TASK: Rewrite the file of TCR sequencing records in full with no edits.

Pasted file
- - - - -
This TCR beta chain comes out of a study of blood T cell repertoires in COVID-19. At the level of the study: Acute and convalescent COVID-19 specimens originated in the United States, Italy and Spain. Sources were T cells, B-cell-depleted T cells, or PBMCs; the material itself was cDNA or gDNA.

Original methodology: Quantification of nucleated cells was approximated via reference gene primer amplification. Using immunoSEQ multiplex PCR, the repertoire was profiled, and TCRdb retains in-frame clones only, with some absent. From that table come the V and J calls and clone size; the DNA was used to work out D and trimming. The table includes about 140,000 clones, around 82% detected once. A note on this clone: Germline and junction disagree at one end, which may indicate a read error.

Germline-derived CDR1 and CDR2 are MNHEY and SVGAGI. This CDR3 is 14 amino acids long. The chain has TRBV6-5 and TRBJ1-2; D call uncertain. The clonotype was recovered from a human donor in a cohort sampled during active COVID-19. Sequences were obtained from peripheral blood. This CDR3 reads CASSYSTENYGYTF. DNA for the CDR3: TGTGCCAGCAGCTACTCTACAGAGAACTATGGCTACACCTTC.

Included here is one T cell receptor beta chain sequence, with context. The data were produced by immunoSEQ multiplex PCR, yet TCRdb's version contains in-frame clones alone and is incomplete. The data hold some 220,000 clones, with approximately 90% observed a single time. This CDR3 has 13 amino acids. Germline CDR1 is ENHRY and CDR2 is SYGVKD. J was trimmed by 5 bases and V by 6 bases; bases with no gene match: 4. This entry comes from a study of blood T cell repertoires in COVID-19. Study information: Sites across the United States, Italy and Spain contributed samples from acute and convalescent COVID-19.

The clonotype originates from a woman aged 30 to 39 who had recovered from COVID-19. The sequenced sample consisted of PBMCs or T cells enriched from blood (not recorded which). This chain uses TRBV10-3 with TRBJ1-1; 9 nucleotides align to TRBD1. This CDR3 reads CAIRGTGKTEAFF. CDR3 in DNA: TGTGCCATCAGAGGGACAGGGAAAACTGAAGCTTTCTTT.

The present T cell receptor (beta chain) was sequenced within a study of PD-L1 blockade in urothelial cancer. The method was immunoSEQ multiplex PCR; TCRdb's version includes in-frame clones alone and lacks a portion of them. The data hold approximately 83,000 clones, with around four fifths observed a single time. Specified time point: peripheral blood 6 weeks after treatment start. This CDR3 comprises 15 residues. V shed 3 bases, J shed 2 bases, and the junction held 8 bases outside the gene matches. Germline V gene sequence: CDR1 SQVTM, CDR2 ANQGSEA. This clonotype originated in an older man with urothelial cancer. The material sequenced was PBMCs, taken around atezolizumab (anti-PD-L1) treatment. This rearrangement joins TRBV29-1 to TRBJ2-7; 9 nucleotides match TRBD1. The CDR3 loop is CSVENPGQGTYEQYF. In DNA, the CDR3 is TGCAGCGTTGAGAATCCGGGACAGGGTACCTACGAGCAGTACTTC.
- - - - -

This TCR beta chain comes out of a study of blood T cell repertoires in COVID-19. At the level of the study: Acute and convalescent COVID-19 specimens originated in the United States, Italy and Spain. Sources were T cells, B-cell-depleted T cells, or PBMCs; the material itself was cDNA or gDNA.

Original methodology: Quantification of nucleated cells was approximated via reference gene primer amplification. Using immunoSEQ multiplex PCR, the repertoire was profiled, and TCRdb retains in-frame clones only, with some absent. From that table come the V and J calls and clone size; the DNA was used to work out D and trimming. The table includes about 140,000 clones, around 82% detected once. A note on this clone: Germline and junction disagree at one end, which may indicate a read error.

Germline-derived CDR1 and CDR2 are MNHEY and SVGAGI. This CDR3 is 14 amino acids long. The chain has TRBV6-5 and TRBJ1-2; D call uncertain. The clonotype was recovered from a human donor in a cohort sampled during active COVID-19. Sequences were obtained from peripheral blood. This CDR3 reads CASSYSTENYGYTF. DNA for the CDR3: TGTGCCAGCAGCTACTCTACAGAGAACTATGGCTACACCTTC.

Included here is one T cell receptor beta chain sequence, with context. The data were produced by immunoSEQ multiplex PCR, yet TCRdb's version contains in-frame clones alone and is incomplete. The data hold some 220,000 clones, with approximately 90% observed a single time. This CDR3 has 13 amino acids. Germline CDR1 is ENHRY and CDR2 is SYGVKD. J was trimmed by 5 bases and V by 6 bases; bases with no gene match: 4. This entry comes from a study of blood T cell repertoires in COVID-19. Study information: Sites across the United States, Italy and Spain contributed samples from acute and convalescent COVID-19.

The clonotype originates from a woman aged 30 to 39 who had recovered from COVID-19. The sequenced sample consisted of PBMCs or T cells enriched from blood (not recorded which). This chain uses TRBV10-3 with TRBJ1-1; 9 nucleotides align to TRBD1. This CDR3 reads CAIRGTGKTEAFF. CDR3 in DNA: TGTGCCATCAGAGGGACAGGGAAAACTGAAGCTTTCTTT.

The present T cell receptor (beta chain) was sequenced within a study of PD-L1 blockade in urothelial cancer. The method was immunoSEQ multiplex PCR; TCRdb's version includes in-frame clones alone and lacks a portion of them. The data hold approximately 83,000 clones, with around four fifths observed a single time. Specified time point: peripheral blood 6 weeks after treatment start. This CDR3 comprises 15 residues. V shed 3 bases, J shed 2 bases, and the junction held 8 bases outside the gene matches. Germline V gene sequence: CDR1 SQVTM, CDR2 ANQGSEA. This clonotype originated in an older man with urothelial cancer. The material sequenced was PBMCs, taken around atezolizumab (anti-PD-L1) treatment. This rearrangement joins TRBV29-1 to TRBJ2-7; 9 nucleotides match TRBD1. The CDR3 loop is CSVENPGQGTYEQYF. In DNA, the CDR3 is TGCAGCGTTGAGAATCCGGGACAGGGTACCTACGAGCAGTACTTC.